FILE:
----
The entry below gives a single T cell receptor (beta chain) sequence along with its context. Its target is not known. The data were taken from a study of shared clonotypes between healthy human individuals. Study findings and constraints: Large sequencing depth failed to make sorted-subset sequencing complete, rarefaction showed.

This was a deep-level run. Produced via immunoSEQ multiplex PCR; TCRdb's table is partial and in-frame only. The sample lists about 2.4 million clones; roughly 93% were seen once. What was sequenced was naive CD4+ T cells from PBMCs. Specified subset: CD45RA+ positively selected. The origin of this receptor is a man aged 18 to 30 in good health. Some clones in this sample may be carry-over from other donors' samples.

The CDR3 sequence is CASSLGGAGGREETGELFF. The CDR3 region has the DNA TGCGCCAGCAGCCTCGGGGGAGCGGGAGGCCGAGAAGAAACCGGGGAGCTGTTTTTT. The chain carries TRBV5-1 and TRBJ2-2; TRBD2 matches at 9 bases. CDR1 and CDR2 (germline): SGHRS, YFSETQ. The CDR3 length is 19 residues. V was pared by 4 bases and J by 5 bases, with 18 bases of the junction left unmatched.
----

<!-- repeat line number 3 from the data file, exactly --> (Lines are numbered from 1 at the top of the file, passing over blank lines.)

The CDR3 sequence is CASSLGGAGGREETGELFF. The CDR3 region has the DNA TGCGCCAGCAGCCTCGGGGGAGCGGGAGGCCGAGAAGAAACCGGGGAGCTGTTTTTT. The chain carries TRBV5-1 and TRBJ2-2; TRBD2 matches at 9 bases. CDR1 and CDR2 (germline): SGHRS, YFSETQ. The CDR3 length is 19 residues. V was pared by 4 bases and J by 5 bases, with 18 bases of the junction left unmatched.